On The Vital, Romance-Preserving Skill Of Saying "No"

(NOTE: Based on time elapsed since the posting of this entry, the BS-o-meter calculates this is 8.442% likely to be something that Ferrett now regrets.)

So when I discussed how I was unwilling to help Gini clean the house to her spartan standards, I got a fair amount of silence.  The few comments I did get went mostly along the lines of, “…yeah, I think that’s you.”
I think many people’s reactions could be summed up by this comment:

“This whole ‘I don’t support Gini in this because I don’t need to because it’s her hobby that I have no interest in’ strikes me as contradicting a post of yours I really liked from a few years back, where you talked about how both you and Gini sort of adjusted your housekeeping standards around each other and found a sweet spot, where you’d pick up clutter and become more aware of your environment because you knew it’d please her, and vice versa. THAT, to me, is an expression of how awesome your relationship is.”

Here’s the thing, though: This is that exact same essay, told from a slightly different point of view.
In relationships, we’re told all about how giving is love, doing stuff for your partner is love, sacrifice is love.  And that’s what our culture interprets as “romantic” – every rom-com ends with one partner giving up some aspect of his/her life to be a better match with his or her mate.  So when I say, “I’m willing to do this for Gini,” that’s pre-programmed to give you the warm fuzzies.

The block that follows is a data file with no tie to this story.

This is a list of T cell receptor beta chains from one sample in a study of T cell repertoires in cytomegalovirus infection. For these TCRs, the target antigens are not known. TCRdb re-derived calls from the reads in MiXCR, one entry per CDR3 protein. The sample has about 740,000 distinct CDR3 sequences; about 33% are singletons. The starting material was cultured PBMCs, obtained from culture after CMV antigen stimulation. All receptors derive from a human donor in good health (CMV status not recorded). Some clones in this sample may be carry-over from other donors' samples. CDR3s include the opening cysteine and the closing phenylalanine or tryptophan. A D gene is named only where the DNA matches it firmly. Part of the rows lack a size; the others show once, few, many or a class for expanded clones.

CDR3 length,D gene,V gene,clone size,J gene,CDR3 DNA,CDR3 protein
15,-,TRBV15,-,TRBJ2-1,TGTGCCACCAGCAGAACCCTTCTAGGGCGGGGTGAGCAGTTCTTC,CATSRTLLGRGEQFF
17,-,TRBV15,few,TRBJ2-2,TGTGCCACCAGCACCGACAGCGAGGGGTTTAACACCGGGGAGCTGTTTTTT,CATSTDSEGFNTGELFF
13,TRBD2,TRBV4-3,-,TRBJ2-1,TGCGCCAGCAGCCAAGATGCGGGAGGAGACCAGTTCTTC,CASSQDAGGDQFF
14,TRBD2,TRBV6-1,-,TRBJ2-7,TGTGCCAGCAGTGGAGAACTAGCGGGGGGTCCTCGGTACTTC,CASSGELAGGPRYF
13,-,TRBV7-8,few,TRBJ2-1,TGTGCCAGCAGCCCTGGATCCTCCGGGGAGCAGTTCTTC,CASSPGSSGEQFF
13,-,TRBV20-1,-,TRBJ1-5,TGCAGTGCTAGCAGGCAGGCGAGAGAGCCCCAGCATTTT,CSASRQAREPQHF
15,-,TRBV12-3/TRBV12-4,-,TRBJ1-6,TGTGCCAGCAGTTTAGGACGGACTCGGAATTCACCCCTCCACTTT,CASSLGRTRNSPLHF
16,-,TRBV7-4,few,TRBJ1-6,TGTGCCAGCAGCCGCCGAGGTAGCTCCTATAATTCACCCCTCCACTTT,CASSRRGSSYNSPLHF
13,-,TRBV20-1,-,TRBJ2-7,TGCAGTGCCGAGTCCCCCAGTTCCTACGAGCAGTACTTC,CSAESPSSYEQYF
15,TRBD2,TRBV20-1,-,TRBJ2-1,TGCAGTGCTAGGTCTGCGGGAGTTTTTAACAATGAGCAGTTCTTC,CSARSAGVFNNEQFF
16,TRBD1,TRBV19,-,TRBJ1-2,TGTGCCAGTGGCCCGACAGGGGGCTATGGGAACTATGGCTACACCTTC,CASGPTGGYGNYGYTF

But while boundary-setting may not be romantic, it’s every bit as valid to a functioning relationship…. And you write that off at your peril.  We’ve all seen the horrid relationships where a guy finds the love of his life, gives up all his hobbies and outside interests and friends for her, and then she leaves because he’s not the man she used to love.
Sacrifice and giving is but one aspect of a healthy relationship.  The other is knowing when to say “Fuck that noise.”
Is it romantic for Gini to have said, “You know what, Ferrett?  I can’t reassure you of my love as often as you’d like.  Either learn to keep it to yourself, or get the fuck out.”  Of course it’s not.  Viewed through our cultural lens, it’s rather cold and clinical.  It’s the speech of the first, bad girlfriend in the movie who throws the noble hero out on his ass before he finds the true love of his life.
But the alternative was her putting up with a behavior that irritated her to the point where she’d either have to leave, or would have to compromise her own self-esteem to the point where she’d be constantly miserable.
The reason we’re together is because Gini was willing to tell me to GTFO.  And God bless her.
This so-called “sweet spot” of house cleaning is actually a constant, low-grade irritation to the both of us.  In an ideal world, Gini would prefer that she lived in a cleaner house; I would prefer to spend less time cleaning.  We tolerate it because we love each other, and that love helps make it go down… but it is a compromise.
And the compromise can only be negotiated because we have upper limits.  Gini is not willing to tolerate me reaching a certain level of sloppiness, because it would stress her out; I am unwilling to do exotic cleaning beyond a certain level, because it would stress me out.